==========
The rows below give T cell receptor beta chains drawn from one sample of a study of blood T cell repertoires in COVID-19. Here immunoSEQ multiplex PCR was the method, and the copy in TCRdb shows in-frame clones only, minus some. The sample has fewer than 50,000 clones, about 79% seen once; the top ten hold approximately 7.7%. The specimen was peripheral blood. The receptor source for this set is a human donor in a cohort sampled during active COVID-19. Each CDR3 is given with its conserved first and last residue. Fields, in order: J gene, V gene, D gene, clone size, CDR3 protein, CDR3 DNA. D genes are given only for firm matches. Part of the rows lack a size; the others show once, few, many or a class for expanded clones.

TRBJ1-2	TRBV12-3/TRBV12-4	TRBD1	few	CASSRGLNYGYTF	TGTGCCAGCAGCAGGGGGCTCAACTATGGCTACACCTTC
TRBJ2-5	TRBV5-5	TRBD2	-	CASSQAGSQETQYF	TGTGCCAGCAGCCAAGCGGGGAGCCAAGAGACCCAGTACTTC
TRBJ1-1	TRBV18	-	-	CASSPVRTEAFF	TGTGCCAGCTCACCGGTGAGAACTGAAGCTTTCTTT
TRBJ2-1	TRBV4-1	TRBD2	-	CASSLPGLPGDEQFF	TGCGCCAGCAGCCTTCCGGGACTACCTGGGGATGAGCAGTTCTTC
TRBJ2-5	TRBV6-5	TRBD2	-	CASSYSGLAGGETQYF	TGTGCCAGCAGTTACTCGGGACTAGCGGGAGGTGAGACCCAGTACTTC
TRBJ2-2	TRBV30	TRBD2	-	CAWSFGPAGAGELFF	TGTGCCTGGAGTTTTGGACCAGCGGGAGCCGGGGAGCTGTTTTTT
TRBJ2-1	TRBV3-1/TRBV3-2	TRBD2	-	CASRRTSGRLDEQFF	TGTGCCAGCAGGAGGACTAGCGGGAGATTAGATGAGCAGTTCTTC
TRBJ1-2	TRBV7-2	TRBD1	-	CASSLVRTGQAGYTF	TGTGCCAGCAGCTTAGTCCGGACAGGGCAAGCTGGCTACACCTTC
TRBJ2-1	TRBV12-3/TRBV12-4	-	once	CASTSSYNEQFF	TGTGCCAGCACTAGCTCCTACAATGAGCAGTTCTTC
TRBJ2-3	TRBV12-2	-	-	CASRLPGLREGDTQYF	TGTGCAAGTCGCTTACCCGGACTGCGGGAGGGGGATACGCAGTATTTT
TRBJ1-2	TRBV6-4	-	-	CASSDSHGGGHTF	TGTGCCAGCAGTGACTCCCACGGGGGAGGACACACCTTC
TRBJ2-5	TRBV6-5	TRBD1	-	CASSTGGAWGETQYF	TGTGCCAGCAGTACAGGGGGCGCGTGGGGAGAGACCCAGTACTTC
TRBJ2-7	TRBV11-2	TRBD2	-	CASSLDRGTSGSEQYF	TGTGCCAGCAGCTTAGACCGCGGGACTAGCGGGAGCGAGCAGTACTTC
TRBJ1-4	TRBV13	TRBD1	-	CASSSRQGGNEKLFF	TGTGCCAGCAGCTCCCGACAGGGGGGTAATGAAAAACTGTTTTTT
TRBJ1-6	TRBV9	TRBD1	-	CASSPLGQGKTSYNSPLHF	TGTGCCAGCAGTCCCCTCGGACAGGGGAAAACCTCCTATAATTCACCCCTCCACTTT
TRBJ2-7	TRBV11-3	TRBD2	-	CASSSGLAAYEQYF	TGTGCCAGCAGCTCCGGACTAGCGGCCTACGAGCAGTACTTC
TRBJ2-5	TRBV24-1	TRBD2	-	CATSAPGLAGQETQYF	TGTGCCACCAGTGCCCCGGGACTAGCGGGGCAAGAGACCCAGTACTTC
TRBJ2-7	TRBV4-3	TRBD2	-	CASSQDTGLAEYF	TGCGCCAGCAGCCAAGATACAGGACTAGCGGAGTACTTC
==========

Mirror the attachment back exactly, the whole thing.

The rows below give T cell receptor beta chains drawn from one sample of a study of blood T cell repertoires in COVID-19. Here immunoSEQ multiplex PCR was the method, and the copy in TCRdb shows in-frame clones only, minus some. The sample has fewer than 50,000 clones, about 79% seen once; the top ten hold approximately 7.7%. The specimen was peripheral blood. The receptor source for this set is a human donor in a cohort sampled during active COVID-19. Each CDR3 is given with its conserved first and last residue. Fields, in order: J gene, V gene, D gene, clone size, CDR3 protein, CDR3 DNA. D genes are given only for firm matches. Part of the rows lack a size; the others show once, few, many or a class for expanded clones.

TRBJ1-2	TRBV12-3/TRBV12-4	TRBD1	few	CASSRGLNYGYTF	TGTGCCAGCAGCAGGGGGCTCAACTATGGCTACACCTTC
TRBJ2-5	TRBV5-5	TRBD2	-	CASSQAGSQETQYF	TGTGCCAGCAGCCAAGCGGGGAGCCAAGAGACCCAGTACTTC
TRBJ1-1	TRBV18	-	-	CASSPVRTEAFF	TGTGCCAGCTCACCGGTGAGAACTGAAGCTTTCTTT
TRBJ2-1	TRBV4-1	TRBD2	-	CASSLPGLPGDEQFF	TGCGCCAGCAGCCTTCCGGGACTACCTGGGGATGAGCAGTTCTTC
TRBJ2-5	TRBV6-5	TRBD2	-	CASSYSGLAGGETQYF	TGTGCCAGCAGTTACTCGGGACTAGCGGGAGGTGAGACCCAGTACTTC
TRBJ2-2	TRBV30	TRBD2	-	CAWSFGPAGAGELFF	TGTGCCTGGAGTTTTGGACCAGCGGGAGCCGGGGAGCTGTTTTTT
TRBJ2-1	TRBV3-1/TRBV3-2	TRBD2	-	CASRRTSGRLDEQFF	TGTGCCAGCAGGAGGACTAGCGGGAGATTAGATGAGCAGTTCTTC
TRBJ1-2	TRBV7-2	TRBD1	-	CASSLVRTGQAGYTF	TGTGCCAGCAGCTTAGTCCGGACAGGGCAAGCTGGCTACACCTTC
TRBJ2-1	TRBV12-3/TRBV12-4	-	once	CASTSSYNEQFF	TGTGCCAGCACTAGCTCCTACAATGAGCAGTTCTTC
TRBJ2-3	TRBV12-2	-	-	CASRLPGLREGDTQYF	TGTGCAAGTCGCTTACCCGGACTGCGGGAGGGGGATACGCAGTATTTT
TRBJ1-2	TRBV6-4	-	-	CASSDSHGGGHTF	TGTGCCAGCAGTGACTCCCACGGGGGAGGACACACCTTC
TRBJ2-5	TRBV6-5	TRBD1	-	CASSTGGAWGETQYF	TGTGCCAGCAGTACAGGGGGCGCGTGGGGAGAGACCCAGTACTTC
TRBJ2-7	TRBV11-2	TRBD2	-	CASSLDRGTSGSEQYF	TGTGCCAGCAGCTTAGACCGCGGGACTAGCGGGAGCGAGCAGTACTTC
TRBJ1-4	TRBV13	TRBD1	-	CASSSRQGGNEKLFF	TGTGCCAGCAGCTCCCGACAGGGGGGTAATGAAAAACTGTTTTTT
TRBJ1-6	TRBV9	TRBD1	-	CASSPLGQGKTSYNSPLHF	TGTGCCAGCAGTCCCCTCGGACAGGGGAAAACCTCCTATAATTCACCCCTCCACTTT
TRBJ2-7	TRBV11-3	TRBD2	-	CASSSGLAAYEQYF	TGTGCCAGCAGCTCCGGACTAGCGGCCTACGAGCAGTACTTC
TRBJ2-5	TRBV24-1	TRBD2	-	CATSAPGLAGQETQYF	TGTGCCACCAGTGCCCCGGGACTAGCGGGGCAAGAGACCCAGTACTTC
TRBJ2-7	TRBV4-3	TRBD2	-	CASSQDTGLAEYF	TGCGCCAGCAGCCAAGATACAGGACTAGCGGAGTACTTC